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        "This could be hell of a bad two weeks,'" Trump said. He added: "You know 100,000 is, according to modeling, a very low number. In fact, when I first saw the number … they said it was unlikely you'll be able to attain that. We have to see but I think we're doing better than that."

        New York Gov. Andrew Cuomo speaks during a news conference against a backdrop of medical supplies at the Jacob Javits Center that will house a temporary hospital in response to the COVID-19 outbreak, Tuesday, March 24, 2020, in New York. (AP Photo/Jo

        Trump played down concerns from New York's Andrew Cuomo and other governors that their states' hospitals don't have enough ventilators to treat an anticipated crush of patients. Trump said the federal government currently has a stockpile of 10,000 ventilators that it plans on distributing as needed.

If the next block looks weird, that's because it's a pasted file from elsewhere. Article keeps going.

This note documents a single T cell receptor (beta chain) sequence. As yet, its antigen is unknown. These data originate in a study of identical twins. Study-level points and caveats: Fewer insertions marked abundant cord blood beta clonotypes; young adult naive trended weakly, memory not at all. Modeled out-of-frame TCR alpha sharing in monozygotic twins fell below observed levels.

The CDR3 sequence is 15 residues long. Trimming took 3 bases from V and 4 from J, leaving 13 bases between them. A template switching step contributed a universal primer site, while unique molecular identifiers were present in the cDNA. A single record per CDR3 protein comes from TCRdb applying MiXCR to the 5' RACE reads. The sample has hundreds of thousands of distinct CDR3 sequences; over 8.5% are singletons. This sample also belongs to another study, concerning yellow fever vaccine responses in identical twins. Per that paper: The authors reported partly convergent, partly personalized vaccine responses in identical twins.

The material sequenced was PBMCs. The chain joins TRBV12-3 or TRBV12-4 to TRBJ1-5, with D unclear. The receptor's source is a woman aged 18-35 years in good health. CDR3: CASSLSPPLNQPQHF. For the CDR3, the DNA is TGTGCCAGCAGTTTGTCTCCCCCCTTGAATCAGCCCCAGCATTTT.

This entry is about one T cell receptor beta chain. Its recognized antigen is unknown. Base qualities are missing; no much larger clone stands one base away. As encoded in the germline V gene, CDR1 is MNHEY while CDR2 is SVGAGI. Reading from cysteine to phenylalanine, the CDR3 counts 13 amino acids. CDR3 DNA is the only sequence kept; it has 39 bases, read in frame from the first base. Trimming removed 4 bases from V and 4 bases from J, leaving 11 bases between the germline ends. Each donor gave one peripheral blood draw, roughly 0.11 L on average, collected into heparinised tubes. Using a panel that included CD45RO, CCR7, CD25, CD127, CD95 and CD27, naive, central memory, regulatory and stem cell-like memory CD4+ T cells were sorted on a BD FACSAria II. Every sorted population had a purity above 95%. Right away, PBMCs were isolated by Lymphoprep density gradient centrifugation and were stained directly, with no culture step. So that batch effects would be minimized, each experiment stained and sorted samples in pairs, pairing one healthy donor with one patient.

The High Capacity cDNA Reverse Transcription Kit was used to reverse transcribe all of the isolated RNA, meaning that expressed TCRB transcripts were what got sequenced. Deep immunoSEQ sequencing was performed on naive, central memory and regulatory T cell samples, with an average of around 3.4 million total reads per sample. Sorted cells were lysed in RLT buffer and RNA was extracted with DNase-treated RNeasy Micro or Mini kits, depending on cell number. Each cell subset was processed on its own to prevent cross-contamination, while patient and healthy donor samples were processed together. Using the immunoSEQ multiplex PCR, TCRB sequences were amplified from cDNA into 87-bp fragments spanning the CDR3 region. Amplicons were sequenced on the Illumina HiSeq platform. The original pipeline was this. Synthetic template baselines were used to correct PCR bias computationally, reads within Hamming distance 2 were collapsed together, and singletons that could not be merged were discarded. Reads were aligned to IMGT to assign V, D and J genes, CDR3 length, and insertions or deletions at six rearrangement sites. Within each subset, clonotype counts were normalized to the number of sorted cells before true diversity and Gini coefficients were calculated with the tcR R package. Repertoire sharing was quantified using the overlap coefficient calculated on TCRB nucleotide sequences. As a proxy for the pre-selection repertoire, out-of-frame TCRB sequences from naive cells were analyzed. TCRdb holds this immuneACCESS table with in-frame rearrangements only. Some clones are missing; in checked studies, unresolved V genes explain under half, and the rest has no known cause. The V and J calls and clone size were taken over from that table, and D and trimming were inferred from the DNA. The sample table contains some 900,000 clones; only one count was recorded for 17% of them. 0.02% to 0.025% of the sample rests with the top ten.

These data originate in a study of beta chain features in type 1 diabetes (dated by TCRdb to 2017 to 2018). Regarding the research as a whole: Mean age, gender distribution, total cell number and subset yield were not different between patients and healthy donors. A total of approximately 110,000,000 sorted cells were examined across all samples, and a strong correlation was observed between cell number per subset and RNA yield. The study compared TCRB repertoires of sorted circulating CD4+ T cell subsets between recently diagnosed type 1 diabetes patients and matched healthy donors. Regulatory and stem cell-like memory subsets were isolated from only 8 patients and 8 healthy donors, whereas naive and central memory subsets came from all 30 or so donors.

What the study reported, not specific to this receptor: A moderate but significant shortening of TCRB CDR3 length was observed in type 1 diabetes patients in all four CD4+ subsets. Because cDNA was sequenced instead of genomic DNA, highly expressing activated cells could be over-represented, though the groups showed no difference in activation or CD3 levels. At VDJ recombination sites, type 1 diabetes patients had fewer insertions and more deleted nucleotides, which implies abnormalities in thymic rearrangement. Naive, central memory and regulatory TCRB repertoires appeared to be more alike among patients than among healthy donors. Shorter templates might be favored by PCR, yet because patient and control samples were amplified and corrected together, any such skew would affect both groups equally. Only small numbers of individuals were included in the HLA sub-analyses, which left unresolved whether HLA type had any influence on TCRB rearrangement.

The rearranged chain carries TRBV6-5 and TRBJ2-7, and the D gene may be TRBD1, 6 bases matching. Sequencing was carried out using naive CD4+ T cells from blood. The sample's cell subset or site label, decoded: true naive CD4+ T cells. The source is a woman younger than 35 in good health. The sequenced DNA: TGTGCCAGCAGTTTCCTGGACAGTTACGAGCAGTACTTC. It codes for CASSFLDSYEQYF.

"Now, when the surge occurs, if it occurs fairly evenly, we'll be able to distribute them very quickly before they need them," Trump said. "But we want to have a reserve right now. It's like having oil reserves."

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        Birx said the experiences of Washington state and California give her hope that other states can keep the coronavirus under control through social distancing. That's because they moved quickly to contain the early clusters of coronavirus by closing schools, urging people to work from home, banning large gatherings and taking other measures now familiar to most Americans, she noted.
        "I am reassured by looking at the Seattle line," she added. "California and Washington state reacted very early to this." Many other states and local governments already have stiff controls in place on mobility and gatherings.

        Trump said he would also ask Florida Gov. Ron DeSantis to allow the docking of two cruise ships with passengers who have had contact with patients suffering from COVID-19. Passengers are anxious to disembark once they reach Florida, but DeSantis said the state's health care resources are already stretched too thin to take on a ship's coronavirus caseload.

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        "They're dying on the ship," Trump said. "I'm going to do what's right, not only for us for but humanity."